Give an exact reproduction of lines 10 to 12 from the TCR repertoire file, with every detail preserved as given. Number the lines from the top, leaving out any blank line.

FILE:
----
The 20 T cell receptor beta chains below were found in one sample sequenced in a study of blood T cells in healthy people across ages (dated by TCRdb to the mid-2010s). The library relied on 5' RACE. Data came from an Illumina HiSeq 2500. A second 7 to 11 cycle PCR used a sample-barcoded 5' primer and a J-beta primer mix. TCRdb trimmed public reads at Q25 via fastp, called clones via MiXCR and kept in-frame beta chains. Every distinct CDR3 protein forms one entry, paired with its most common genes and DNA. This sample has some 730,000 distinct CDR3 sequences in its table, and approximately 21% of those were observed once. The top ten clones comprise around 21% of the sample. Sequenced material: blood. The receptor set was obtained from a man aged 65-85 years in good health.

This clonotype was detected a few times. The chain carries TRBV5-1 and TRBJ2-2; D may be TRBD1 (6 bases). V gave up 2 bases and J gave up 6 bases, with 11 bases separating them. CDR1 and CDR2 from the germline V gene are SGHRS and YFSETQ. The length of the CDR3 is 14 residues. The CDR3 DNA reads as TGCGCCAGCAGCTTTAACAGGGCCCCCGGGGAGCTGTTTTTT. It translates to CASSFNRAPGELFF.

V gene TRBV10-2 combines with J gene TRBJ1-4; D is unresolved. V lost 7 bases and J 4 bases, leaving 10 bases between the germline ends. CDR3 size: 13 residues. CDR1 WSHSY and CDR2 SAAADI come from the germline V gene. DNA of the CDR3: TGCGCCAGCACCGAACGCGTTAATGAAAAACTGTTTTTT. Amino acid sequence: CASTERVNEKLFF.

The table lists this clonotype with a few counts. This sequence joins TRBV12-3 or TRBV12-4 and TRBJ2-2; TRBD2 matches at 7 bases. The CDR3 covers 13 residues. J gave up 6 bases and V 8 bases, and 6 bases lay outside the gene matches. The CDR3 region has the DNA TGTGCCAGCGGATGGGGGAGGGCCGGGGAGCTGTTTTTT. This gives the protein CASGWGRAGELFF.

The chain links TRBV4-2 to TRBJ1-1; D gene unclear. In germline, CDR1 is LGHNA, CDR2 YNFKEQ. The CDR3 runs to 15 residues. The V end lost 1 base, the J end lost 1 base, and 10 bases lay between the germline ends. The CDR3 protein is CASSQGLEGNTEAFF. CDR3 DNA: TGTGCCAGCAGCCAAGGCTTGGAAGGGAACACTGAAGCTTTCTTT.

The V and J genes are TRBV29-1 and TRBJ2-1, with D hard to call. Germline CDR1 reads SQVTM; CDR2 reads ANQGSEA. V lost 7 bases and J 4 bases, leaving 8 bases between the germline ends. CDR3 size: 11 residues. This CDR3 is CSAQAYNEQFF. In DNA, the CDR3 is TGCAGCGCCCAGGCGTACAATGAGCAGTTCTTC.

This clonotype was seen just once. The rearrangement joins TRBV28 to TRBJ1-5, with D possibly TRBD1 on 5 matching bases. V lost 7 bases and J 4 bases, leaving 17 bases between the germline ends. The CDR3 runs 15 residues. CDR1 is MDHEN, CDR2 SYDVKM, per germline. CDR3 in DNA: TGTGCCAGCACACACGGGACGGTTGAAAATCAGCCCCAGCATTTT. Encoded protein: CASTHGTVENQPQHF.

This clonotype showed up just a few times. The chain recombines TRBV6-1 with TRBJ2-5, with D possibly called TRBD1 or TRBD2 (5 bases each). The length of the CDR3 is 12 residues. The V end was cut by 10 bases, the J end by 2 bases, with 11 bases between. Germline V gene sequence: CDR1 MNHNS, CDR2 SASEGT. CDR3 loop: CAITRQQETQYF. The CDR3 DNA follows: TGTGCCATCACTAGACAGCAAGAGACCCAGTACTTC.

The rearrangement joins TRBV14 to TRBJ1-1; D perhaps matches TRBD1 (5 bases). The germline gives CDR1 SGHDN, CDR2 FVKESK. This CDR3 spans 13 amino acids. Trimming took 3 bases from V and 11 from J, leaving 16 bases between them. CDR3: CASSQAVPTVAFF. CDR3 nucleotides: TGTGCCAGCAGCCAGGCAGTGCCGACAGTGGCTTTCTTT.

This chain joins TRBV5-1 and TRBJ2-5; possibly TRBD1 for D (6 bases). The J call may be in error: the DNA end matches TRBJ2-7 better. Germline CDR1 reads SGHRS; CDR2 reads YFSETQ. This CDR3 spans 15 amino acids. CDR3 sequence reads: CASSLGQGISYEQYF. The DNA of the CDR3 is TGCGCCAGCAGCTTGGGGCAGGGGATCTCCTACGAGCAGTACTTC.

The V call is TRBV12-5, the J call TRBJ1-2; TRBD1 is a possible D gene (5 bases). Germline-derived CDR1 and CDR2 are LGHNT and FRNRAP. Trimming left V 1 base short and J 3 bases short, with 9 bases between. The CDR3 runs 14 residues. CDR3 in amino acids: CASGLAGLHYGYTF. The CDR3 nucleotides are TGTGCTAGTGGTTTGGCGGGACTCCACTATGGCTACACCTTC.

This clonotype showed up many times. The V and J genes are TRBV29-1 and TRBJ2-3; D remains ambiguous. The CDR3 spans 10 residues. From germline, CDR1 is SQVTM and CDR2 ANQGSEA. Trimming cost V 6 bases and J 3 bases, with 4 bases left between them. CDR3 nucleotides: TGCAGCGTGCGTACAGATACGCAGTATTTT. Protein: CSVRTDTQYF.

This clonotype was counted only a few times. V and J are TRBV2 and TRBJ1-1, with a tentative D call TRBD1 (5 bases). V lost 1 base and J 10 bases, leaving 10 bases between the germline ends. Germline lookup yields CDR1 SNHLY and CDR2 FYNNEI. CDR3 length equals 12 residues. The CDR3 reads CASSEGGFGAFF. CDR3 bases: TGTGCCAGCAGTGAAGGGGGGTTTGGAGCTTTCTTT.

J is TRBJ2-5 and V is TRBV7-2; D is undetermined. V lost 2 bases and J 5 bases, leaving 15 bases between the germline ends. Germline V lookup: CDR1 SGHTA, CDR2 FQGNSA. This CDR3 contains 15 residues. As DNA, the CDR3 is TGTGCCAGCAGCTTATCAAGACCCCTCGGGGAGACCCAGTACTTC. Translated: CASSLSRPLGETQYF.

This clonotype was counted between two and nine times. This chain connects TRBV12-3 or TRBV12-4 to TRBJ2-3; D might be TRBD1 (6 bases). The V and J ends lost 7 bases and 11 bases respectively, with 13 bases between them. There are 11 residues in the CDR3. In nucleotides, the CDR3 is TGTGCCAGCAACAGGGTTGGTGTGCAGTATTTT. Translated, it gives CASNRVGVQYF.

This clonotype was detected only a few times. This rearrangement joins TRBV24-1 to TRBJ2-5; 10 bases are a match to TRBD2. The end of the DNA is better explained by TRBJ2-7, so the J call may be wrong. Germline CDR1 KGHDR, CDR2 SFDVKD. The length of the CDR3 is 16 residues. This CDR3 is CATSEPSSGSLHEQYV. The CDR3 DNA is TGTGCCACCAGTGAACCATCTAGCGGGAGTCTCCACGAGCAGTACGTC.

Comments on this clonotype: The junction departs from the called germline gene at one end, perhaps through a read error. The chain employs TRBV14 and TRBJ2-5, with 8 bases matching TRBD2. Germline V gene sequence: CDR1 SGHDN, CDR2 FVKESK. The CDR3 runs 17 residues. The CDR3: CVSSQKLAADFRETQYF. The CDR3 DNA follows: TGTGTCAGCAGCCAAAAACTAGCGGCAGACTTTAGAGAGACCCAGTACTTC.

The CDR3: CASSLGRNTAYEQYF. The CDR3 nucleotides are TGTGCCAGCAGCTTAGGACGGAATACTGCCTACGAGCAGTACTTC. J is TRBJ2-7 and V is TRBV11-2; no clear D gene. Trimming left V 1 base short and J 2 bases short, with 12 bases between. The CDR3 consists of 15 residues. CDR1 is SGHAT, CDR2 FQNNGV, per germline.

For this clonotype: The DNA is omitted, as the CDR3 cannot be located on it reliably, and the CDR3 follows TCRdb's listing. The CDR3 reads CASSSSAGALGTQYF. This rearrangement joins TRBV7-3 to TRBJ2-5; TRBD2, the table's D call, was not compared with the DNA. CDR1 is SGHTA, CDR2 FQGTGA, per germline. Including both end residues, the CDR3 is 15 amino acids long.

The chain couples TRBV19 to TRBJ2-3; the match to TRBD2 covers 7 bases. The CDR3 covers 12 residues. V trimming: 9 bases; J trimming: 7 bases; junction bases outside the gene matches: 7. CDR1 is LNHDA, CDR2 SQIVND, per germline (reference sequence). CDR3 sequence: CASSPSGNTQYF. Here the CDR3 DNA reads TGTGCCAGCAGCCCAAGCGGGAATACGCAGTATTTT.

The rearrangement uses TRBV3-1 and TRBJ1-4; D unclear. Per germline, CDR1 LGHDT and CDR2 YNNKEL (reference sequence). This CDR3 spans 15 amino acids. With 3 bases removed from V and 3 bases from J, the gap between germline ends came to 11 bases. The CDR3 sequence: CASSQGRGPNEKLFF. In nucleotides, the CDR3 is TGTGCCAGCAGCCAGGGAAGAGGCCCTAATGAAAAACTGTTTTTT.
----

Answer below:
This chain joins TRBV5-1 and TRBJ2-5; possibly TRBD1 for D (6 bases). The J call may be in error: the DNA end matches TRBJ2-7 better. Germline CDR1 reads SGHRS; CDR2 reads YFSETQ. This CDR3 spans 15 amino acids. CDR3 sequence reads: CASSLGQGISYEQYF. The DNA of the CDR3 is TGCGCCAGCAGCTTGGGGCAGGGGATCTCCTACGAGCAGTACTTC.

The V call is TRBV12-5, the J call TRBJ1-2; TRBD1 is a possible D gene (5 bases). Germline-derived CDR1 and CDR2 are LGHNT and FRNRAP. Trimming left V 1 base short and J 3 bases short, with 9 bases between. The CDR3 runs 14 residues. CDR3 in amino acids: CASGLAGLHYGYTF. The CDR3 nucleotides are TGTGCTAGTGGTTTGGCGGGACTCCACTATGGCTACACCTTC.

This clonotype showed up many times. The V and J genes are TRBV29-1 and TRBJ2-3; D remains ambiguous. The CDR3 spans 10 residues. From germline, CDR1 is SQVTM and CDR2 ANQGSEA. Trimming cost V 6 bases and J 3 bases, with 4 bases left between them. CDR3 nucleotides: TGCAGCGTGCGTACAGATACGCAGTATTTT. Protein: CSVRTDTQYF.